What is Certified Translation?

By | April 6, 2010

Many people have an inherent perception that translation means translating written content from one language into another. Certified translation indicates even more. A certified translation produces a legal record. Various governmental organizations and agencies and also non-governmental organizations like private universities will have special prerequisites for certified translations.

In the United States, for a certified translation, the translation should consist of:

  1. The source document (copy) which is present in the original language.
  2. The translated document of the target language.
  3. An affidavit (written legal declaration) signed by the translator or translation company delegate, with his or her signature certified by a Notary Public, certifying that the translator or translation company delegate affirms the target language text to be correct and it is the complete translation of the original language material.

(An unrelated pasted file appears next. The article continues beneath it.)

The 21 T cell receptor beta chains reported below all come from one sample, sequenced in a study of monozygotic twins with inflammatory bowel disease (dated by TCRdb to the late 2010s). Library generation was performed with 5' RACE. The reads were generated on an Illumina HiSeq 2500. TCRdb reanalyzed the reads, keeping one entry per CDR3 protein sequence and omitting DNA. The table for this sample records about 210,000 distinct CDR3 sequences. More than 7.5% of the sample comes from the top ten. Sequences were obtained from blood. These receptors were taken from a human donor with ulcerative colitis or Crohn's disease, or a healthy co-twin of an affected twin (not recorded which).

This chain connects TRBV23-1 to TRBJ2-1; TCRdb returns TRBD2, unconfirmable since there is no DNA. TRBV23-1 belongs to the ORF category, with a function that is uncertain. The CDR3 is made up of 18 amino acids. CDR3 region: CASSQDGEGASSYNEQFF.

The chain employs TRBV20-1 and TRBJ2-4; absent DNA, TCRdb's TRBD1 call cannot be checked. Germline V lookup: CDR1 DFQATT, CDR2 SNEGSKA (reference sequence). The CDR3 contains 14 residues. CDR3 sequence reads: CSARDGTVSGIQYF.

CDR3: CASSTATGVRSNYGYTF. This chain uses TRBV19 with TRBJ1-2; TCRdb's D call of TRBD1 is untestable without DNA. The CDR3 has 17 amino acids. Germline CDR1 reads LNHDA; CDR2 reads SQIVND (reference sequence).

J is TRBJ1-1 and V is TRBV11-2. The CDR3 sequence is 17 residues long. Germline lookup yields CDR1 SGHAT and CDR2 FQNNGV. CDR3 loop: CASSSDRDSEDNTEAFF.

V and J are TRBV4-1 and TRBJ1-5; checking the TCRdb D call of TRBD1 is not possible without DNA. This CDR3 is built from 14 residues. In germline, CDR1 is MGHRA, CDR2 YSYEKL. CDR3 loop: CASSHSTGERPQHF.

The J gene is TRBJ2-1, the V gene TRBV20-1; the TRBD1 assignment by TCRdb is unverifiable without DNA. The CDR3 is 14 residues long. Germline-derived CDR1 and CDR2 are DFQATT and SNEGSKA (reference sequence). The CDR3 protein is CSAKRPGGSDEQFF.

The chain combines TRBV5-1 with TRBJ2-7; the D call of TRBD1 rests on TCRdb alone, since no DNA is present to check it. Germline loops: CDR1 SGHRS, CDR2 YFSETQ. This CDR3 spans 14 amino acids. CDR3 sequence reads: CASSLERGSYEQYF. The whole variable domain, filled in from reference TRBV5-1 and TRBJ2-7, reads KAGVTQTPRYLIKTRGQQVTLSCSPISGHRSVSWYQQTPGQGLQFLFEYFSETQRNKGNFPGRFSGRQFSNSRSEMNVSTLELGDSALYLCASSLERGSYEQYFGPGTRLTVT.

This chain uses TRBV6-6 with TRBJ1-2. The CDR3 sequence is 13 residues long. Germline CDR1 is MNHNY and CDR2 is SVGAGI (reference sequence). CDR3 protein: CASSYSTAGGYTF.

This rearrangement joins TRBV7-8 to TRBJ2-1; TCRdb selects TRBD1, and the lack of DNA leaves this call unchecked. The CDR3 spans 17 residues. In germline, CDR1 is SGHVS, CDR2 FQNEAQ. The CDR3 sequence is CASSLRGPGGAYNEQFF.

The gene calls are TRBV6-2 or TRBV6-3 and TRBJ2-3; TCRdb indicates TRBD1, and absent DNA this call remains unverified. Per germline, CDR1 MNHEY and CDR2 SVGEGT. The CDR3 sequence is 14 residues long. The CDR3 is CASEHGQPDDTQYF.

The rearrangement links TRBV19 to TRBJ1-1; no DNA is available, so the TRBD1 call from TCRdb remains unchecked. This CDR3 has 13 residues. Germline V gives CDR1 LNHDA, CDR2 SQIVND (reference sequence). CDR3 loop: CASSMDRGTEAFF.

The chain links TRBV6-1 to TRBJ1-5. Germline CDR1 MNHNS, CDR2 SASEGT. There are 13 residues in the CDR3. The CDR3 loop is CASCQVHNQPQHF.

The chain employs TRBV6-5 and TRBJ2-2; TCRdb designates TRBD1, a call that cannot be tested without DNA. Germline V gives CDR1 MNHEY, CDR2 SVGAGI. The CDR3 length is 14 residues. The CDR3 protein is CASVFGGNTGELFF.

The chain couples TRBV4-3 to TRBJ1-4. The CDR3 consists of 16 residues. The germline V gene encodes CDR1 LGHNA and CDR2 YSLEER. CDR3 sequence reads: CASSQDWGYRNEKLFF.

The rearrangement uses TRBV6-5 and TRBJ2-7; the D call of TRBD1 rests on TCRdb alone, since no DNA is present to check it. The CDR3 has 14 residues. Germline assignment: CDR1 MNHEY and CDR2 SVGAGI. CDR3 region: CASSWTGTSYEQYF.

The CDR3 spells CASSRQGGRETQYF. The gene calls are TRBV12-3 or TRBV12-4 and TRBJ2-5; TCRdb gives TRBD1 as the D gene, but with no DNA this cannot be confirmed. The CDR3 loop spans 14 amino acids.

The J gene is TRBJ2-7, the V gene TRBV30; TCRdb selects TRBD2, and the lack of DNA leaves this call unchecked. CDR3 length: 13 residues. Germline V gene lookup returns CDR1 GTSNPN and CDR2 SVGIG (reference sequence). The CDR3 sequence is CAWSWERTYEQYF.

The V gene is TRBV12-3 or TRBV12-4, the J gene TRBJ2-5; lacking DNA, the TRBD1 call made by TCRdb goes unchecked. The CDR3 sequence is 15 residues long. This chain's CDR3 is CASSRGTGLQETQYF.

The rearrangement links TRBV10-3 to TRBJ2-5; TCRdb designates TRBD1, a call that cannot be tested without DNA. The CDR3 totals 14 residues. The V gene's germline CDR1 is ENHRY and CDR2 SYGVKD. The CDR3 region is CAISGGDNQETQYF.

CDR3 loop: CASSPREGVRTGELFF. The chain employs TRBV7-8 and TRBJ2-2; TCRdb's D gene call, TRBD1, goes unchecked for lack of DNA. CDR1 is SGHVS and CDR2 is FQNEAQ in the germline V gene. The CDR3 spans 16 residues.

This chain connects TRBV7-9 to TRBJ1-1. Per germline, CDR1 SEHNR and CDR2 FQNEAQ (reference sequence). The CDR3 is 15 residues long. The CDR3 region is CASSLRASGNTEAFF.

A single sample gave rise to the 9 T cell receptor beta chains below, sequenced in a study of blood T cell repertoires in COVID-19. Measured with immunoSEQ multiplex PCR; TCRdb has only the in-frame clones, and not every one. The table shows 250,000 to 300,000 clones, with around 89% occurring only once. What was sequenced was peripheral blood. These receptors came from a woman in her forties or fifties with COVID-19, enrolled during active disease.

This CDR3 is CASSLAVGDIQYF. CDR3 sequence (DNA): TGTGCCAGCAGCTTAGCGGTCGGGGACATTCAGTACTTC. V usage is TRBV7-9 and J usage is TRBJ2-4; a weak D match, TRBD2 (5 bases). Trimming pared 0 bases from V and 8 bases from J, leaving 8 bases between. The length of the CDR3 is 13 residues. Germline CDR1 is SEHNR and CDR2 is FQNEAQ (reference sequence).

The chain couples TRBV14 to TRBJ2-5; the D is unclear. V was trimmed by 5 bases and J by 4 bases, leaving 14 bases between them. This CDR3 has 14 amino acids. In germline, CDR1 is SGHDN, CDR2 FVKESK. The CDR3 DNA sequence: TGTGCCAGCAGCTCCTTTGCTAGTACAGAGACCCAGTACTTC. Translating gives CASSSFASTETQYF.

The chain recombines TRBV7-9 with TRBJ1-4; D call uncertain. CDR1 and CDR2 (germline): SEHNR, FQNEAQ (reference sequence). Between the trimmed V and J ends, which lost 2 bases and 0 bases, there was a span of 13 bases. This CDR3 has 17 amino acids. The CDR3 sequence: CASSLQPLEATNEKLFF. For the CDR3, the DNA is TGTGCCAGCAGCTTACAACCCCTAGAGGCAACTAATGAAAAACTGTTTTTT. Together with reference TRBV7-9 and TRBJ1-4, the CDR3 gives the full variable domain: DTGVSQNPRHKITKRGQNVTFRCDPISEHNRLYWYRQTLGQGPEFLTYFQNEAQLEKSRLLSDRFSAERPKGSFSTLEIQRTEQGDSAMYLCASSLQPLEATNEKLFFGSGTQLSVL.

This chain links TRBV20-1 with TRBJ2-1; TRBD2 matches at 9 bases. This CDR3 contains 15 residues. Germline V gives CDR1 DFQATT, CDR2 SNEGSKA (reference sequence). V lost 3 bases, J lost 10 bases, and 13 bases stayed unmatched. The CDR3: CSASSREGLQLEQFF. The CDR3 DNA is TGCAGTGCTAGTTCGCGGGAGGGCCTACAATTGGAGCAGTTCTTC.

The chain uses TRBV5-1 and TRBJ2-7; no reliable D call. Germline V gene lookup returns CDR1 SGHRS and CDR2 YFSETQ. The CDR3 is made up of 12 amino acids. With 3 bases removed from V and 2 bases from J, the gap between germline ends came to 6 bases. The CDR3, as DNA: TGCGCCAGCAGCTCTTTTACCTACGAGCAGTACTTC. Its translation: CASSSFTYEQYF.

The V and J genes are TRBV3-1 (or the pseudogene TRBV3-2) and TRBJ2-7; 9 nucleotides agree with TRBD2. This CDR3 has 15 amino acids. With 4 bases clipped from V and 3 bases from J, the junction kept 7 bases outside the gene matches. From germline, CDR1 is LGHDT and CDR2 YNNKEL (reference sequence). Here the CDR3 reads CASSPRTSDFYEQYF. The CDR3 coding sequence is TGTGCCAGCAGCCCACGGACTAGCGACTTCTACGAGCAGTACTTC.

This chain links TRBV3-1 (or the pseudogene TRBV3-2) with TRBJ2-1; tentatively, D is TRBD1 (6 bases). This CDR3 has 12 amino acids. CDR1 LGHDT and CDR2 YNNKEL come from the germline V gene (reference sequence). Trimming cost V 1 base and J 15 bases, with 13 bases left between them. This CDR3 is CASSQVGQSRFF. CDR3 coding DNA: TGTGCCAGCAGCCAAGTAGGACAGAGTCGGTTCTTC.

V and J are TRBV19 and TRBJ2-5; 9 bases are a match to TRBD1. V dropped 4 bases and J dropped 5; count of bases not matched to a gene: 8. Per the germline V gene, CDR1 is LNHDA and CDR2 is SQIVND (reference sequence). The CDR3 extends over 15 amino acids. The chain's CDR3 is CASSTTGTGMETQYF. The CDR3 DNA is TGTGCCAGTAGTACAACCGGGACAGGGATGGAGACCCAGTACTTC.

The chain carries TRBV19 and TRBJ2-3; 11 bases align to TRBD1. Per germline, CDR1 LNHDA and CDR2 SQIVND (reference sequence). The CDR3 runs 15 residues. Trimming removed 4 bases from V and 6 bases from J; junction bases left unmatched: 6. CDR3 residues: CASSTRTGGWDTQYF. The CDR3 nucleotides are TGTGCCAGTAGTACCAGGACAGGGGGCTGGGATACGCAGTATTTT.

A translator does not essentially be certified in order to provide a certified translation. It is also very important to understand that the Notary Public seal affirms only that the signature is that of the person who handed over him or herself to the notary.

In the United States, federal or state licensing or certification for translators is not present. Even though the American Translators Association provides translator certification in some language pairs, but it is just an option, and is not necessarily be accepted by any government agency or university.

Documents which may need certified translations are academic records, academic transcripts, birth certificates, customs’ documents, driver’s licenses, financial records, immigration and naturalization papers, marriage certificates, medical records, passports, recommendation letters, visas.